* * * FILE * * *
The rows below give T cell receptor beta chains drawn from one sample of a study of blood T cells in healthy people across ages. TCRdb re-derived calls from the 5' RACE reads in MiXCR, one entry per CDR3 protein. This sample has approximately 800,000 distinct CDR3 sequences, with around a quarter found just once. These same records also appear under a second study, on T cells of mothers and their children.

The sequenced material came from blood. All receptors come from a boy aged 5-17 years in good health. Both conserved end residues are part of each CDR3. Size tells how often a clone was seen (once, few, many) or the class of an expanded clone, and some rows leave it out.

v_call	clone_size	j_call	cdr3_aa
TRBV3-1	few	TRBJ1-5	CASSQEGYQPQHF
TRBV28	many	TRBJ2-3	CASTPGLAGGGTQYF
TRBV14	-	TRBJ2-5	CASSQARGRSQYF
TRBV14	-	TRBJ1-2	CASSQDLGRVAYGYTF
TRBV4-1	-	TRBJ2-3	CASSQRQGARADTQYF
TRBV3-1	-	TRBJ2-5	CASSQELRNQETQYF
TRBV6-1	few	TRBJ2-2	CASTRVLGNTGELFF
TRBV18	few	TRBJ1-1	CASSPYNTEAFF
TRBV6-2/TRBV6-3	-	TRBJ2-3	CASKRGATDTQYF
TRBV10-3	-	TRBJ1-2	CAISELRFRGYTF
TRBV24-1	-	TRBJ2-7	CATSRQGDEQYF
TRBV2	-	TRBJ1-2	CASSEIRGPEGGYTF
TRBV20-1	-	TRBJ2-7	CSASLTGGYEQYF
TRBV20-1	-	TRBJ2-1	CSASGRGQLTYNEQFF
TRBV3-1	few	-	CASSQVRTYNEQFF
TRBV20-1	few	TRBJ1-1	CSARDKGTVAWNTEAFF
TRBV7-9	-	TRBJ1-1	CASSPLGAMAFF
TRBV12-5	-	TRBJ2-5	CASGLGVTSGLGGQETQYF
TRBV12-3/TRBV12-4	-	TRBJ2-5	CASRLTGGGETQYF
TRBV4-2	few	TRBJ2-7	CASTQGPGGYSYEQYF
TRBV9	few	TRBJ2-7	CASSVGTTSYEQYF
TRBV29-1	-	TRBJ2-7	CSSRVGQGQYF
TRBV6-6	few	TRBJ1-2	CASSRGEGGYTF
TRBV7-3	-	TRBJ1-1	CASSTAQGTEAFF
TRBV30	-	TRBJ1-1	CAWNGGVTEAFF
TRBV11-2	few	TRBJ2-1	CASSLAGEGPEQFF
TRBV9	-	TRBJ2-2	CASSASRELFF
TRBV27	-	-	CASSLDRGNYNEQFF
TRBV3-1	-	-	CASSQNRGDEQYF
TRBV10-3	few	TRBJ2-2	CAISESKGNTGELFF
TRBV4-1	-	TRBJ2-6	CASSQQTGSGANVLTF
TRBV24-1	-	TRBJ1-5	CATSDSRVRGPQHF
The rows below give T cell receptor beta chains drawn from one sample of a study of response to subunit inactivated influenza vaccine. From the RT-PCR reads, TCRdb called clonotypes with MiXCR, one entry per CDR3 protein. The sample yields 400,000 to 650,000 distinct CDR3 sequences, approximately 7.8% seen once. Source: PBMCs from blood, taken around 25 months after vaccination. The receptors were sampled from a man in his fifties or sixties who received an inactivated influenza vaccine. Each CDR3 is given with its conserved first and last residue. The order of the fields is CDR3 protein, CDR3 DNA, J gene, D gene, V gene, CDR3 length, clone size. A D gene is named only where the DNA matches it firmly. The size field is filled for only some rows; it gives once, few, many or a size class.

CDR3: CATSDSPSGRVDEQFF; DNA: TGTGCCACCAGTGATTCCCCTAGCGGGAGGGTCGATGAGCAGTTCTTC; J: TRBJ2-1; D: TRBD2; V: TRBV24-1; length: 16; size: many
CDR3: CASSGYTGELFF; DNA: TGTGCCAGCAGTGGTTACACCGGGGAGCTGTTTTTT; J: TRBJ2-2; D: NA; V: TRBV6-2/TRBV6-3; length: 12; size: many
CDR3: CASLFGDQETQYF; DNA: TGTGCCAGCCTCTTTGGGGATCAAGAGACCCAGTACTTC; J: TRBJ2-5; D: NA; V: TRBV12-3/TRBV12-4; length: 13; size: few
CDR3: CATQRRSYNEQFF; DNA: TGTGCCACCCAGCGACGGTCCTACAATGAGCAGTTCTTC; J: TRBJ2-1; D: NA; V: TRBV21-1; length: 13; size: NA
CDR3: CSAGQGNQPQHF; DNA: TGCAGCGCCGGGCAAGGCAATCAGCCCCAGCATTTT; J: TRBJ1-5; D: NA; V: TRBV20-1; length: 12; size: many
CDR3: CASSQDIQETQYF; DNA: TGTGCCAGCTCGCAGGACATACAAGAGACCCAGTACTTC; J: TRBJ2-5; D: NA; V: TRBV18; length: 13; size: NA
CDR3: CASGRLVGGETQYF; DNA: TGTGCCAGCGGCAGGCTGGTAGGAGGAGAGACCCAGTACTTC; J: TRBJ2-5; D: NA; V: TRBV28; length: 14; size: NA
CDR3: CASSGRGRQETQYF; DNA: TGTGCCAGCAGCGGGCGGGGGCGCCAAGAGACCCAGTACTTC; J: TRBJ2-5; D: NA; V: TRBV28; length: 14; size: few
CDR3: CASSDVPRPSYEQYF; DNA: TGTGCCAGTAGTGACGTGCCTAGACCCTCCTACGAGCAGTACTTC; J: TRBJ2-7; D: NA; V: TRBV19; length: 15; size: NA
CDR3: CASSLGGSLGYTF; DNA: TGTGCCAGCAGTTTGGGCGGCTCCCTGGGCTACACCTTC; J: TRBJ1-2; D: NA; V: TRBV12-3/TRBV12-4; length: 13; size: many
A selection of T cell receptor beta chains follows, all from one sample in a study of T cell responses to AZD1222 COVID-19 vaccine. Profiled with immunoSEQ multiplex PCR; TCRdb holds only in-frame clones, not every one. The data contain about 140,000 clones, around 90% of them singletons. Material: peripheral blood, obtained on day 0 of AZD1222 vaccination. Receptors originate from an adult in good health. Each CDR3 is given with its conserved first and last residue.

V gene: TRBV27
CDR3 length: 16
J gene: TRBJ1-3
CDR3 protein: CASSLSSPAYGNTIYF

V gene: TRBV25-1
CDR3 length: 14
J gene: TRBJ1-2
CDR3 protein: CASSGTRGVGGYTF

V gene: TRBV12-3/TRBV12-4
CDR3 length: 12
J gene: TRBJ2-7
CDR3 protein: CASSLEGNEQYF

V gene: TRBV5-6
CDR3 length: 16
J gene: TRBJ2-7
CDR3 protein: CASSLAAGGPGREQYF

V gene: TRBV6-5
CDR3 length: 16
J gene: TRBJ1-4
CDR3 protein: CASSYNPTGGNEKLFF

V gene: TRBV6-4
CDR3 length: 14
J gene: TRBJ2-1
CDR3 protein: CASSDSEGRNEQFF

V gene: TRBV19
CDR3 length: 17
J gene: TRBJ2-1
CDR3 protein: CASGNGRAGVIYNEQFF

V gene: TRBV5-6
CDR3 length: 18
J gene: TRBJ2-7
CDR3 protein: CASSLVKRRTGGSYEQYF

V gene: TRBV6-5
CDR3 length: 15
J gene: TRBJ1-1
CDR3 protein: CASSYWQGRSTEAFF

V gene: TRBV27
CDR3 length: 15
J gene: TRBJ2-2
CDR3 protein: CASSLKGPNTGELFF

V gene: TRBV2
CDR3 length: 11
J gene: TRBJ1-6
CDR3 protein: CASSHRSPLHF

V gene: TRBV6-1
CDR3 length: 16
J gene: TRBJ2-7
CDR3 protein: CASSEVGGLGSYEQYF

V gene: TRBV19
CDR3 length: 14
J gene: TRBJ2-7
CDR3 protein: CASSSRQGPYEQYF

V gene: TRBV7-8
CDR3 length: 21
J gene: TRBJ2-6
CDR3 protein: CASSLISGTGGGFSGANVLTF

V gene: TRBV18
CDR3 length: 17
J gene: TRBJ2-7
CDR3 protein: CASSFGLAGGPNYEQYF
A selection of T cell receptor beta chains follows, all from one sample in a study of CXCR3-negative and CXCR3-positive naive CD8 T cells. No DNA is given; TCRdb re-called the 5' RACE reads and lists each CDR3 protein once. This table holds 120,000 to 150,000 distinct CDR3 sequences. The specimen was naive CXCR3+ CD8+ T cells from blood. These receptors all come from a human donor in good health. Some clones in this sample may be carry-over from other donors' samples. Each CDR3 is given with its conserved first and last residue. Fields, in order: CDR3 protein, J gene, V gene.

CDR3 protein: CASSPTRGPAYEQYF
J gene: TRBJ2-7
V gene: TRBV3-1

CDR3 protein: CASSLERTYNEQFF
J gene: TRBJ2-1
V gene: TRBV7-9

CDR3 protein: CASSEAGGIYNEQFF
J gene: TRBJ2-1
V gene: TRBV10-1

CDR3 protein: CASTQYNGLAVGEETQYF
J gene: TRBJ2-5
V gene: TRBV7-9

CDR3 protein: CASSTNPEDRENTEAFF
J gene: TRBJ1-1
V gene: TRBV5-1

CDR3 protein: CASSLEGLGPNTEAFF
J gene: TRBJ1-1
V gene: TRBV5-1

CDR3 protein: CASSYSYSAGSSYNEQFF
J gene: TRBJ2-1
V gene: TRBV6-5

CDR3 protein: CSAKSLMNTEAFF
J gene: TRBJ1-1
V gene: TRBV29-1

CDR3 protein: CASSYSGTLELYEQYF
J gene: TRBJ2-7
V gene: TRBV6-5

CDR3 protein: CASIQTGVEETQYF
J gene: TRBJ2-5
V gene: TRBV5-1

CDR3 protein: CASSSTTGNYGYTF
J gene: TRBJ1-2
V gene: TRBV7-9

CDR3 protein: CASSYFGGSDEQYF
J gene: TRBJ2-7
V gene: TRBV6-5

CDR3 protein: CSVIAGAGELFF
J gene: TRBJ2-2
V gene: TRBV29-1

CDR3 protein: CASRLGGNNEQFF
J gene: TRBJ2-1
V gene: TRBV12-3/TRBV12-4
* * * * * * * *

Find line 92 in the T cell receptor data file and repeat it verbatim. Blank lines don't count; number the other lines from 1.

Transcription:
V gene: TRBV6-1